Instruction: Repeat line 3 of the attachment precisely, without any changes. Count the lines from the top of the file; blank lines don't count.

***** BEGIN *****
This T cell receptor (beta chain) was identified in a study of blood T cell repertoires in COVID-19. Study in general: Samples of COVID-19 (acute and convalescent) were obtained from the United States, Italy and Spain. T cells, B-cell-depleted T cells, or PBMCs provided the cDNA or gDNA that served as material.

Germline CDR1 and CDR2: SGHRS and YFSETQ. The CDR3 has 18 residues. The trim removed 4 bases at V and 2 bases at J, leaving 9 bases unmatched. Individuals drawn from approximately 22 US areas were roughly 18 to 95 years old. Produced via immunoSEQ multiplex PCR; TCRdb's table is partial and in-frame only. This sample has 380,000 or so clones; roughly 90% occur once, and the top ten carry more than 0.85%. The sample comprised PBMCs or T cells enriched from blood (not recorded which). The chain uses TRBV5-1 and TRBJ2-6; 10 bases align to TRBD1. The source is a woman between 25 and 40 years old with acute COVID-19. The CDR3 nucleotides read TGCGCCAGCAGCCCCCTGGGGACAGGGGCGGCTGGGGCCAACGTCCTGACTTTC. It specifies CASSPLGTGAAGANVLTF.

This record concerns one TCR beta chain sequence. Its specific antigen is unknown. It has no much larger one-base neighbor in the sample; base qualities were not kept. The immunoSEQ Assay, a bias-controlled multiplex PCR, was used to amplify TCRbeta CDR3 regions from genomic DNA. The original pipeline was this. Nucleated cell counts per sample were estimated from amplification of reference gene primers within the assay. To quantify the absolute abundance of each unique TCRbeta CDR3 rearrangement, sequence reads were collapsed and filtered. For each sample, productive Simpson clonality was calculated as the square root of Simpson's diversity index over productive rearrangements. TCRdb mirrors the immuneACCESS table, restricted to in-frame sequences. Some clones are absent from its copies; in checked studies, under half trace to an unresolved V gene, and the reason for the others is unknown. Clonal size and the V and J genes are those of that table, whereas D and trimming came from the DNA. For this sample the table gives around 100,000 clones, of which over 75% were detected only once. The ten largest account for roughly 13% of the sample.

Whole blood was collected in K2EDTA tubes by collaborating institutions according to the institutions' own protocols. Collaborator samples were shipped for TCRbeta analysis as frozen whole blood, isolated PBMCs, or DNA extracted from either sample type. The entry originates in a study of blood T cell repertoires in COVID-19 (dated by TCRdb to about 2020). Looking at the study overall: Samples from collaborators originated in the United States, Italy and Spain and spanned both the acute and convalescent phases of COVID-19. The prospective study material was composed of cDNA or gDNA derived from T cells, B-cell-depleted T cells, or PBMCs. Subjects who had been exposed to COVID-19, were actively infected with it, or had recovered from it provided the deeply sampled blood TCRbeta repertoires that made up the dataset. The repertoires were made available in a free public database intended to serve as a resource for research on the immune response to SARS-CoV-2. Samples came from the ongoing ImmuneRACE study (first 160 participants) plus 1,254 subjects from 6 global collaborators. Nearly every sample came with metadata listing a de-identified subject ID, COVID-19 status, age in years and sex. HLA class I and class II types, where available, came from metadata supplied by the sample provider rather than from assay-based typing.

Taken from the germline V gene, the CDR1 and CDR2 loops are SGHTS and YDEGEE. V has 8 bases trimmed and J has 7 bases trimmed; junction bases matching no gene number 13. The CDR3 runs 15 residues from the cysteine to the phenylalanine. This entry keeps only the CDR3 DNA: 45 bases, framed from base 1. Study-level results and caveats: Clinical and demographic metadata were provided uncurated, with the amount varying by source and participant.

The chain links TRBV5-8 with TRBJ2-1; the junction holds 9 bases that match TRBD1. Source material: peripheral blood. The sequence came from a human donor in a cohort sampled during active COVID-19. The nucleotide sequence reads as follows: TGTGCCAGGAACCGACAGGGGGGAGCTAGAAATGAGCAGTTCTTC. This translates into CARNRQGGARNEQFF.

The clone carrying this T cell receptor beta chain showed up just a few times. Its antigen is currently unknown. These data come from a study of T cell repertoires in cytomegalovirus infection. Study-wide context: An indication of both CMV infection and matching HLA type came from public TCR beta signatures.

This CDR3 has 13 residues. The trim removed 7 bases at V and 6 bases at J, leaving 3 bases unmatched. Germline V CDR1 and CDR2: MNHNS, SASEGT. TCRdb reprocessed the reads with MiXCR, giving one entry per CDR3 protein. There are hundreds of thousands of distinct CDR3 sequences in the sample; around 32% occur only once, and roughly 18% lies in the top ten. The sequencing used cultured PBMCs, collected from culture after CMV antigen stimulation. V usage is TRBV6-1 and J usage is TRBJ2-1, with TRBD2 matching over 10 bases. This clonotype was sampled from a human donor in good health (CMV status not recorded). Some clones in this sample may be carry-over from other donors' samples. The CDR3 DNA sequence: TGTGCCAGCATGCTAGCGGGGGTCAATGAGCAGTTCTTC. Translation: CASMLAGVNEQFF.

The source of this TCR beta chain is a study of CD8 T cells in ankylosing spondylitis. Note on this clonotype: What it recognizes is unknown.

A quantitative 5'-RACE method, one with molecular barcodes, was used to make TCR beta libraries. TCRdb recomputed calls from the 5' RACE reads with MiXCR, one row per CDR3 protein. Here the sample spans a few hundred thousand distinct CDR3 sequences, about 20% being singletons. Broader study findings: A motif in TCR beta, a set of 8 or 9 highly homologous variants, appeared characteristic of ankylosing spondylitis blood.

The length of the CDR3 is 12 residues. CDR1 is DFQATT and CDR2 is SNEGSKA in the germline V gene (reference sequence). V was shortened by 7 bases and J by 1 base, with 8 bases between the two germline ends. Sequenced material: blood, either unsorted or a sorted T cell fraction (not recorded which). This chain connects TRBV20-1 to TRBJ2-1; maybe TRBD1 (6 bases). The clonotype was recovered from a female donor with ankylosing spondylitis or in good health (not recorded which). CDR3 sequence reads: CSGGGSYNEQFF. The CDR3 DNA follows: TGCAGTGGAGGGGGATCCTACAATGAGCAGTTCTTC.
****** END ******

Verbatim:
This record concerns one TCR beta chain sequence. Its specific antigen is unknown. It has no much larger one-base neighbor in the sample; base qualities were not kept. The immunoSEQ Assay, a bias-controlled multiplex PCR, was used to amplify TCRbeta CDR3 regions from genomic DNA. The original pipeline was this. Nucleated cell counts per sample were estimated from amplification of reference gene primers within the assay. To quantify the absolute abundance of each unique TCRbeta CDR3 rearrangement, sequence reads were collapsed and filtered. For each sample, productive Simpson clonality was calculated as the square root of Simpson's diversity index over productive rearrangements. TCRdb mirrors the immuneACCESS table, restricted to in-frame sequences. Some clones are absent from its copies; in checked studies, under half trace to an unresolved V gene, and the reason for the others is unknown. Clonal size and the V and J genes are those of that table, whereas D and trimming came from the DNA. For this sample the table gives around 100,000 clones, of which over 75% were detected only once. The ten largest account for roughly 13% of the sample.